Brent: I loved the Belgian style fries from Pommes Frites in NYC. Went on a food tasting tour of Greenwich Village. There were 7 stops (2 were pizza places) but my favorite was Pomme Frites.
Sorry, but I love the crinkle cuts from Nathan’s with a couple of dogs on a nice summer day.
McDonald’s are fine, but the secret is to order them with no salt. They’ll make a fresh batch, nice and hot, you add the salt. Don’t do this at the drive through, it takes 7-10 minutes.
most well-seasonedbest-seasoned [Ned]
using the right potato for a given dish is indeed key. Firm potato for your salad, « soft » (how do you translate « farineuses »?) potatoes for your mashed potatoes – and the bag labelled « frites » for your fries!
(We even have pictograms on the respective bags to make sure to select the right one ;-) )
as to the snails – that is mostly limited to Brussels in my experience, and it’s been a while since I have seen one of those carts on a street corner. A curiosity indeed, but would not rate it as a flag-item. Now, moules frites on the other side… (clam and fries). Or the shrimp croquettes.
Having had the pleasure of eating fries in Belgium, I am inclined to rate these as amongst the best.
All I know is, my sister thought your “Feel free to be wrong in comments” was funny enough to email me and spoiler your entire post. Also, she’s gonna steal that and so would I if I actually wrote posts with comments anywhere.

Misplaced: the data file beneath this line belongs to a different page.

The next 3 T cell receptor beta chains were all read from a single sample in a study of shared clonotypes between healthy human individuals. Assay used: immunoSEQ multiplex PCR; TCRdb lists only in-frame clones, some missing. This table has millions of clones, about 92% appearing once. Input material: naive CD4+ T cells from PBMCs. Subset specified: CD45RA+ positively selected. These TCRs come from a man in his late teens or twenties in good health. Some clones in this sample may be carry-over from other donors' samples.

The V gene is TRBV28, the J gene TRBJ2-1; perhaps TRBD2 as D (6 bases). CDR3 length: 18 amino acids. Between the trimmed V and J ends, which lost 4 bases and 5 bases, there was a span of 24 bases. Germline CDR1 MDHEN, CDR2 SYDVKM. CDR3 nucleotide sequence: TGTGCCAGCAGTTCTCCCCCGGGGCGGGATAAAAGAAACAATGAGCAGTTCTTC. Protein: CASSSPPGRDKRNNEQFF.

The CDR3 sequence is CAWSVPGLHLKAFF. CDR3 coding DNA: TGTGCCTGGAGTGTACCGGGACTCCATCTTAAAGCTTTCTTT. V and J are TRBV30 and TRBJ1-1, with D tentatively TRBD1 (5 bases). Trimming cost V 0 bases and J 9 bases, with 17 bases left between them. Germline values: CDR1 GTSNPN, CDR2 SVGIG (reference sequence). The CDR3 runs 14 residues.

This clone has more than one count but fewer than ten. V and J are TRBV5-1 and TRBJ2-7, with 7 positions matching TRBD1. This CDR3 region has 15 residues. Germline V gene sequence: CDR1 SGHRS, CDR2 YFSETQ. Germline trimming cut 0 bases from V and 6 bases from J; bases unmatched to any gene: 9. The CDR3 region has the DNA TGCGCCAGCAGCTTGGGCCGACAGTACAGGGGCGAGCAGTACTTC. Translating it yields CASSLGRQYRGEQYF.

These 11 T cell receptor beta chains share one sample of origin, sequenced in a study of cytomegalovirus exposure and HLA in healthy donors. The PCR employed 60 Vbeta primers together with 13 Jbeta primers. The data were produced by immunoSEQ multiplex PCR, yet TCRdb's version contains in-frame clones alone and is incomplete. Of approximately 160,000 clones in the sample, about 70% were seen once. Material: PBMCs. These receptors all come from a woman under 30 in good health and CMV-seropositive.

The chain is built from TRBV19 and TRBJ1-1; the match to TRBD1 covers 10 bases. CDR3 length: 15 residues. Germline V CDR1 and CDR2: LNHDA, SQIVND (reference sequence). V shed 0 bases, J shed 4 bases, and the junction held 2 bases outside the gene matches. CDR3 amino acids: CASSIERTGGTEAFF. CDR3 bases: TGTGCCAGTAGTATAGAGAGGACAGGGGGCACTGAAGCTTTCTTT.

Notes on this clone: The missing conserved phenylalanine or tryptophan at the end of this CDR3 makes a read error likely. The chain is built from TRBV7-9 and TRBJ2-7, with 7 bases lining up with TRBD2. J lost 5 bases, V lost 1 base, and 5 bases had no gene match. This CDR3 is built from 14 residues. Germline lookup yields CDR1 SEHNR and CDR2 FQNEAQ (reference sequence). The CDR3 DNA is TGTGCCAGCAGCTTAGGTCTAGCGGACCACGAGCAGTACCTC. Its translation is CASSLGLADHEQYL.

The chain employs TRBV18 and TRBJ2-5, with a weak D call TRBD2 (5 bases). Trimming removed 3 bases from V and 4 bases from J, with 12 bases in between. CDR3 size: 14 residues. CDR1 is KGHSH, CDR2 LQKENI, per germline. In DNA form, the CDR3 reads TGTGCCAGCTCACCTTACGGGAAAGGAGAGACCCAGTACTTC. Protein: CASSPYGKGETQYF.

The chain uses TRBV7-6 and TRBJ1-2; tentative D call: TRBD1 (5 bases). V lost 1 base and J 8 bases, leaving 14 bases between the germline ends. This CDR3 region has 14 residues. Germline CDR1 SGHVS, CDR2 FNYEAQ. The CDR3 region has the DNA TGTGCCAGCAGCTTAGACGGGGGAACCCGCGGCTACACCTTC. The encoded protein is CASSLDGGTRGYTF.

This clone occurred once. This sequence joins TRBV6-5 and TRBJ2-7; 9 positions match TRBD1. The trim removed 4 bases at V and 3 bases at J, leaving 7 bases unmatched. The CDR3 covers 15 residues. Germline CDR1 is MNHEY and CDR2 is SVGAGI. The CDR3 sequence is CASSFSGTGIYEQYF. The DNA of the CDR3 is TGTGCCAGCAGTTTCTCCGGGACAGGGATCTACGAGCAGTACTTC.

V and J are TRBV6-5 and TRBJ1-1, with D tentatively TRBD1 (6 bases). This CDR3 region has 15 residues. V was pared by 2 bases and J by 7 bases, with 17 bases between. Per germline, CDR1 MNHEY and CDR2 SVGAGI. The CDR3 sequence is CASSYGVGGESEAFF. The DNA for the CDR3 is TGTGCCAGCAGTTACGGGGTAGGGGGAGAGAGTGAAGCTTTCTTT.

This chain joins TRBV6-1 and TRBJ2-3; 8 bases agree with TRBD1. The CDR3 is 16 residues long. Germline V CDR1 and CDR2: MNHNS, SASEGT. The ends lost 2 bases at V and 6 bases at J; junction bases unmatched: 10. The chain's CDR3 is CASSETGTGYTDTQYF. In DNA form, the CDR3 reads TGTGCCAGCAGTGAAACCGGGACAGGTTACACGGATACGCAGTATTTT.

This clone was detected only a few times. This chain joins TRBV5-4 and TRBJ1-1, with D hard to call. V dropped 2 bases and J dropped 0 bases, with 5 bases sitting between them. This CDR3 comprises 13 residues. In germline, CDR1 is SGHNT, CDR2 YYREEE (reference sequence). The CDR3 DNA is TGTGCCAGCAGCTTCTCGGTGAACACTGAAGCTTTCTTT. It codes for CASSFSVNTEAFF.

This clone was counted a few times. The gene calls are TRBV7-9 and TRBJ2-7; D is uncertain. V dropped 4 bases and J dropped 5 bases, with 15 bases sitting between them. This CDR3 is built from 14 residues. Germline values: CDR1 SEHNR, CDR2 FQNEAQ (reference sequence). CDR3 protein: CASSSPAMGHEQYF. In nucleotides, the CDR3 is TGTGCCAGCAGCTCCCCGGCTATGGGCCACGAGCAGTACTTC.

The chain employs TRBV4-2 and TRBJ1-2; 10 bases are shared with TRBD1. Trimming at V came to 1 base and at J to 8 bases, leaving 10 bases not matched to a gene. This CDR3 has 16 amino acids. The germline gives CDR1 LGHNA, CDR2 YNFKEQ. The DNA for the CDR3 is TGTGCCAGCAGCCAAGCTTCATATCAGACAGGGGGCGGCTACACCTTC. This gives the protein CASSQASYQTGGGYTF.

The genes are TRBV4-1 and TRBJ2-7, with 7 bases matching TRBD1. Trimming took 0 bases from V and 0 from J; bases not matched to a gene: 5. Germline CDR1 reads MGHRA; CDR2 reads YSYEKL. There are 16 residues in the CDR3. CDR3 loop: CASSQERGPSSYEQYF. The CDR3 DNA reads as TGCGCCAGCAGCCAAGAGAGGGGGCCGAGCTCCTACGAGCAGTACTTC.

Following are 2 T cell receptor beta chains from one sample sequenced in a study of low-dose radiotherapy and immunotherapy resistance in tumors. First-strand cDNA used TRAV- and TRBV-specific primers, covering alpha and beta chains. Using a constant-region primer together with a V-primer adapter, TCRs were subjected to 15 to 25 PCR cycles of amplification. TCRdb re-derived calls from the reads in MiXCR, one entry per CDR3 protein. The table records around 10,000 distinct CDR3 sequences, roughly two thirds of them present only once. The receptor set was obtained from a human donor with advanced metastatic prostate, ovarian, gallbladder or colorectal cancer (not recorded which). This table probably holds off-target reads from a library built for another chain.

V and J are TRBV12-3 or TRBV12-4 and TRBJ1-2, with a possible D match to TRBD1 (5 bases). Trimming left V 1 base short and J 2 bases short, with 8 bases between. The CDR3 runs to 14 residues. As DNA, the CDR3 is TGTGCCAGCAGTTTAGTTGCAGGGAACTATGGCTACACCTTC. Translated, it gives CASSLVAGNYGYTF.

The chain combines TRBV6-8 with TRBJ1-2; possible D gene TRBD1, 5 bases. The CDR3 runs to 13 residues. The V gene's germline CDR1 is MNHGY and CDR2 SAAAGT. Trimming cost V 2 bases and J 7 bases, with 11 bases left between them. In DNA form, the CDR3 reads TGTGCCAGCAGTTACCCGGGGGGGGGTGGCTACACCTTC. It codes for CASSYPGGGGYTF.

1) Culver’s fries can be good, but they need to be hot. Most fries for me (McD’s particularly) are good hot and not so good not hot. If they’re soggy, they’re a waste of calories. I don’t like steak fries much – if I wanted mashed potatoes, I would order or make them.
2) I don’t like curly fries nearly as much as I used to – they tend to be soggy and they’re not great soggy. They don’t have to be really hot to be decent for me, though.
I’ve always said that your dad is my more successful doppelgänger and now it seems you are my french fry soul mate.
Now about garlic butter fries…True they don’t belong on a list of french fry ranking but they are an awesome guilty pleasure.
It’s important that the chips be made by someone who would actually contemplate eating them, as I found out in Calcutta. Otherwise the quality can vary tremendously.
….. ya know, I really can’t argue your ranking. so, well done, you!
Have you had Cracker Barrel steak fries? I like them a lot. One fry, heck one bite is a mouthful. They have substance to them. Unlike say Steak n Shake fries where you pretty much have to shove the entire order in your mouth. Also, I like my fries softer so the fact Cracker Barrel fries fall on the soft side is a plus for me.
This is my favorite line: “This is a purist french fry ranking.”
If a fry is not good alone, what’s the point?
As everything else is to taste and the quality of preparation I’ll offer no judgement on your list.